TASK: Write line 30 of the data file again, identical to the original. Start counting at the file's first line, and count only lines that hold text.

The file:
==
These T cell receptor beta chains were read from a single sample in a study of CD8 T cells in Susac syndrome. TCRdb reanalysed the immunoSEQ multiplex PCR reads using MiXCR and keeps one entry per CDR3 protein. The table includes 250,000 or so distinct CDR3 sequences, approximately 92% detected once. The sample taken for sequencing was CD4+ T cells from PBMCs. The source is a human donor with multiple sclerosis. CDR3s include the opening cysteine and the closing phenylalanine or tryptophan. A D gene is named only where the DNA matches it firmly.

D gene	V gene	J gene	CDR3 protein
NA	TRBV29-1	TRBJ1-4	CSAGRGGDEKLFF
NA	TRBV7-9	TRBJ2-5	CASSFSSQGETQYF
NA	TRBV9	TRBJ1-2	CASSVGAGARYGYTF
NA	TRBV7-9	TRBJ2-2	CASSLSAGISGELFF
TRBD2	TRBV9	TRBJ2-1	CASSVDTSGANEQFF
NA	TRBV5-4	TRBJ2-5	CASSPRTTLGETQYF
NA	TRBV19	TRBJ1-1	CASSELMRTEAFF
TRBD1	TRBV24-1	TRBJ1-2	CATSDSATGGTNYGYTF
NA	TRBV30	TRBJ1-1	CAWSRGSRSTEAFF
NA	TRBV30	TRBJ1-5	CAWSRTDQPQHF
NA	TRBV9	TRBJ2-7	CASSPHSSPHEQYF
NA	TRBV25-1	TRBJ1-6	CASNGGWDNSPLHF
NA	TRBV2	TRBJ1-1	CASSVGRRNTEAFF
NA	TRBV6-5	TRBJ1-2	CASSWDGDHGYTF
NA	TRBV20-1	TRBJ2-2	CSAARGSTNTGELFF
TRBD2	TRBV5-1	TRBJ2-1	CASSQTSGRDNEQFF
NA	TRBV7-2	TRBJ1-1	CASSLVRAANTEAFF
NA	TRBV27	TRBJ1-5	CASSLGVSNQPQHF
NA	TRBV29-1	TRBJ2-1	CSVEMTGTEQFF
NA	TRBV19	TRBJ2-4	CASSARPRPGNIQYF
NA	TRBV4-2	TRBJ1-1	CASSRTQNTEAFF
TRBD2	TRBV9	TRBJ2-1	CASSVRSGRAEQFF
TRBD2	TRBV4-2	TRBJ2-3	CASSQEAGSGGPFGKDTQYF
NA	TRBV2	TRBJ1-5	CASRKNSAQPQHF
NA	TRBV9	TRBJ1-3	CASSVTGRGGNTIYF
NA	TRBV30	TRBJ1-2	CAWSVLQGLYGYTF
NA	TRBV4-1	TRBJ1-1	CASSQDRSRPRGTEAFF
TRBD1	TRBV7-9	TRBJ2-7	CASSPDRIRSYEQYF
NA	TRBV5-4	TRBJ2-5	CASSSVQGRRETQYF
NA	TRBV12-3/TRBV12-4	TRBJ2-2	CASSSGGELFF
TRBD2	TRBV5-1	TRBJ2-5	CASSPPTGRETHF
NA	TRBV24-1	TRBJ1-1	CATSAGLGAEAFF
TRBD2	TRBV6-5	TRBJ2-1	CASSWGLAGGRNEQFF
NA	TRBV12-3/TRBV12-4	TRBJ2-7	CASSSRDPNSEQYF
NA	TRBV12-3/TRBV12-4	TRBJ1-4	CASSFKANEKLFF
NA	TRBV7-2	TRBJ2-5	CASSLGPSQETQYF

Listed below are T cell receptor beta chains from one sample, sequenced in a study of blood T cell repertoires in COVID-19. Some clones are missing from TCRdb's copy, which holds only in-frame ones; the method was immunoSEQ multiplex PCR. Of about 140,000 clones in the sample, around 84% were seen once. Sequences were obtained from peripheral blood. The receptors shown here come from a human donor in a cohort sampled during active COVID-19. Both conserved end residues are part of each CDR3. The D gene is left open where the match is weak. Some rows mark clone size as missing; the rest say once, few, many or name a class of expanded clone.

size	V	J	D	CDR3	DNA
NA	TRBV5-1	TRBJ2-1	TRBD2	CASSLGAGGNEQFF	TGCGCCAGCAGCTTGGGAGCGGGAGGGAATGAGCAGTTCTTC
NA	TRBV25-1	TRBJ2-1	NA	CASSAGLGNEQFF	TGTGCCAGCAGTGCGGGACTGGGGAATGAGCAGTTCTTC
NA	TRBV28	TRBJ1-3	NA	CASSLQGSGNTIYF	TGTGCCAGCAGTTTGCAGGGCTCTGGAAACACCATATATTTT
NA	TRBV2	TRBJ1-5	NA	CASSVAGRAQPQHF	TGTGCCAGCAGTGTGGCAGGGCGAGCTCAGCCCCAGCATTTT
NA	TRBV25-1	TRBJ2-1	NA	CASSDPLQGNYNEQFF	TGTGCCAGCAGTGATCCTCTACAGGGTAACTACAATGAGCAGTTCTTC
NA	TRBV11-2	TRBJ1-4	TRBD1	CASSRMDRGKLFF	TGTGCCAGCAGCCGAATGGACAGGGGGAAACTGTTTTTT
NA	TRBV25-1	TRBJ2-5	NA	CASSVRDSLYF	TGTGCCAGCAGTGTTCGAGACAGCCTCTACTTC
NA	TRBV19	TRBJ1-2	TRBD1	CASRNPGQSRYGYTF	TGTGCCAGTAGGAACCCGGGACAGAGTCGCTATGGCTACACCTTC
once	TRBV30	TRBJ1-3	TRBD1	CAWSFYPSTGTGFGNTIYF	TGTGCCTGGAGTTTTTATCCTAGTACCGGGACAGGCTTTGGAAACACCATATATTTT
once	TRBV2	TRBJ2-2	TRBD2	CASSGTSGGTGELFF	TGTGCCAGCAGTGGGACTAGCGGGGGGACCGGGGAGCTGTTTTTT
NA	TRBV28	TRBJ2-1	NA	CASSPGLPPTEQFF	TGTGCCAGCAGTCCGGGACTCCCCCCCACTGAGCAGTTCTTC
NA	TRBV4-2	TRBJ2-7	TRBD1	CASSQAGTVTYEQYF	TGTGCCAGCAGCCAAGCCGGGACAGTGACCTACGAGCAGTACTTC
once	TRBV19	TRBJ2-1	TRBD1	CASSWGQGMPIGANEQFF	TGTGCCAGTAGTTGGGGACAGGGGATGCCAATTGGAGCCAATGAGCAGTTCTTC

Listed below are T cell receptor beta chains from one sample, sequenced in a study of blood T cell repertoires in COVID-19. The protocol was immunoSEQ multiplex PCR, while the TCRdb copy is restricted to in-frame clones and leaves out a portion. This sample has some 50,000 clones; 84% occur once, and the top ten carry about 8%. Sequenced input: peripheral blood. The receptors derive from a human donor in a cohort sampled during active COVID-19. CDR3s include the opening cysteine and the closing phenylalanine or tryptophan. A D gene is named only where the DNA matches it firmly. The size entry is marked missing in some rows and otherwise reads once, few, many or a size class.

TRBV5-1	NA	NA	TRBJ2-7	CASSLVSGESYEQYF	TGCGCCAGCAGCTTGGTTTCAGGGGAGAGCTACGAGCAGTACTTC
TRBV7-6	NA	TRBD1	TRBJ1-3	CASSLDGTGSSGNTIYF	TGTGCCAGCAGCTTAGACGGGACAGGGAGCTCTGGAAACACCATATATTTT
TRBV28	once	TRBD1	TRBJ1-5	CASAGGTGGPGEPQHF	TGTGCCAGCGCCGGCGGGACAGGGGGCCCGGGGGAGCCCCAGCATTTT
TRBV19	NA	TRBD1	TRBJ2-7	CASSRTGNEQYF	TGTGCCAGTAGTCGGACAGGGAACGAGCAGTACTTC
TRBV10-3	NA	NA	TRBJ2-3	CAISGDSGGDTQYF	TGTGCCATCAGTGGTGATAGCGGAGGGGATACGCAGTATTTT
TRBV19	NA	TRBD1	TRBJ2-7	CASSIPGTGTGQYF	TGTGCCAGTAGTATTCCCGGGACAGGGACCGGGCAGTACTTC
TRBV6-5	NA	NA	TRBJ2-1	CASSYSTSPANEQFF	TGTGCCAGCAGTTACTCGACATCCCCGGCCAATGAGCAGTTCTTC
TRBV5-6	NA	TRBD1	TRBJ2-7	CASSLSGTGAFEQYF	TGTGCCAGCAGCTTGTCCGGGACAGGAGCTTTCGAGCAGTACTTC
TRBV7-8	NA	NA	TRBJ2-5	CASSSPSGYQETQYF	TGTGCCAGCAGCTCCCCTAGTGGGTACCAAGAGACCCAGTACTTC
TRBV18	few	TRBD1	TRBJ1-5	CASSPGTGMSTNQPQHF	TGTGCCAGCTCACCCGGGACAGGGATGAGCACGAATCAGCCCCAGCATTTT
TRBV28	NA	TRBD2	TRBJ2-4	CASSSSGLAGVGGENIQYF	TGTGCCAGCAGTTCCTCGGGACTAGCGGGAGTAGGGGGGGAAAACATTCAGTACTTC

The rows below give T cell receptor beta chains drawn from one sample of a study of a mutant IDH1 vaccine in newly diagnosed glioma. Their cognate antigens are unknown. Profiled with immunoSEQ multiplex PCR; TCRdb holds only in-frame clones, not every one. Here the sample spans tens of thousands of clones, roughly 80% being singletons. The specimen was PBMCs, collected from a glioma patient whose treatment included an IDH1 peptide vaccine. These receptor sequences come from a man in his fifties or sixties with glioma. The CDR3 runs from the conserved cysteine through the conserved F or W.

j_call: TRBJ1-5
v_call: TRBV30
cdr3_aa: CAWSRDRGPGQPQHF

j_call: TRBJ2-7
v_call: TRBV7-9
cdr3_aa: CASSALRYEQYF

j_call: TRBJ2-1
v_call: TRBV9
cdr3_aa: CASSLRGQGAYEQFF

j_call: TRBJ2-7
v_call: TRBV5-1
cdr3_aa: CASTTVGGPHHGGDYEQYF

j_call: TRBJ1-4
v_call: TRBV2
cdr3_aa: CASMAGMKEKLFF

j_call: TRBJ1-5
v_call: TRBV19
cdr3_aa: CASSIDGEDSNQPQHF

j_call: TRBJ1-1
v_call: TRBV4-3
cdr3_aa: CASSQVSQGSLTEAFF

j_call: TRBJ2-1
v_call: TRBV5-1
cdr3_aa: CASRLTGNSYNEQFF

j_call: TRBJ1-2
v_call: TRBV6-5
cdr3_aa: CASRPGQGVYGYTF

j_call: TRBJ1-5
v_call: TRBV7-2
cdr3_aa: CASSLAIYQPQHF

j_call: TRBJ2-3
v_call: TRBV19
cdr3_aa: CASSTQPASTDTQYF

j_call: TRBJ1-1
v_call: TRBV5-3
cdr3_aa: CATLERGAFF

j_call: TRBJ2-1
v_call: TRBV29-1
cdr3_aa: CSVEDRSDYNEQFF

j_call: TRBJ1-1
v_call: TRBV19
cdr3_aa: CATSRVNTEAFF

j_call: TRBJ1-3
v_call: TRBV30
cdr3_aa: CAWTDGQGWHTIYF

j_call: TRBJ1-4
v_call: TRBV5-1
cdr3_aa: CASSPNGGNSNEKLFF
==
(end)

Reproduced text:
TRBD1	TRBV7-9	TRBJ2-7	CASSPDRIRSYEQYF